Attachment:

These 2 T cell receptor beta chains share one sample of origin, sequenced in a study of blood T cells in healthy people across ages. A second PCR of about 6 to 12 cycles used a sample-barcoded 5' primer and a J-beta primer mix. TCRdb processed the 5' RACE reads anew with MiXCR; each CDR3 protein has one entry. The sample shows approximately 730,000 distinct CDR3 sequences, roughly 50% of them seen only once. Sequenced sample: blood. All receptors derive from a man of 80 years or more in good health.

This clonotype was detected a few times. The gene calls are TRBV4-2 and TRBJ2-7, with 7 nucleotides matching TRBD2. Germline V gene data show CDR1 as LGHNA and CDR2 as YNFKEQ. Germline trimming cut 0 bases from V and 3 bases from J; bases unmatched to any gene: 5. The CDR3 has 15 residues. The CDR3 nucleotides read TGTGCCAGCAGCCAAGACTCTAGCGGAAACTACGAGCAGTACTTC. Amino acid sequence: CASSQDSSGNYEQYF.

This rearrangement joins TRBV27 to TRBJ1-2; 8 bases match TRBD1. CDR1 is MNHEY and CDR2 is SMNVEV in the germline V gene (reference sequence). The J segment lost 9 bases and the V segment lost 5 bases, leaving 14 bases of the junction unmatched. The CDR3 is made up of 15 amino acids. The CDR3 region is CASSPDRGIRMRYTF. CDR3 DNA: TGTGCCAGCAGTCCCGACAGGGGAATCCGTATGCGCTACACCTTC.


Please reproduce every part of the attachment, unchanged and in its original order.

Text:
These 2 T cell receptor beta chains share one sample of origin, sequenced in a study of blood T cells in healthy people across ages. A second PCR of about 6 to 12 cycles used a sample-barcoded 5' primer and a J-beta primer mix. TCRdb processed the 5' RACE reads anew with MiXCR; each CDR3 protein has one entry. The sample shows approximately 730,000 distinct CDR3 sequences, roughly 50% of them seen only once. Sequenced sample: blood. All receptors derive from a man of 80 years or more in good health.

This clonotype was detected a few times. The gene calls are TRBV4-2 and TRBJ2-7, with 7 nucleotides matching TRBD2. Germline V gene data show CDR1 as LGHNA and CDR2 as YNFKEQ. Germline trimming cut 0 bases from V and 3 bases from J; bases unmatched to any gene: 5. The CDR3 has 15 residues. The CDR3 nucleotides read TGTGCCAGCAGCCAAGACTCTAGCGGAAACTACGAGCAGTACTTC. Amino acid sequence: CASSQDSSGNYEQYF.

This rearrangement joins TRBV27 to TRBJ1-2; 8 bases match TRBD1. CDR1 is MNHEY and CDR2 is SMNVEV in the germline V gene (reference sequence). The J segment lost 9 bases and the V segment lost 5 bases, leaving 14 bases of the junction unmatched. The CDR3 is made up of 15 amino acids. The CDR3 region is CASSPDRGIRMRYTF. CDR3 DNA: TGTGCCAGCAGTCCCGACAGGGGAATCCGTATGCGCTACACCTTC.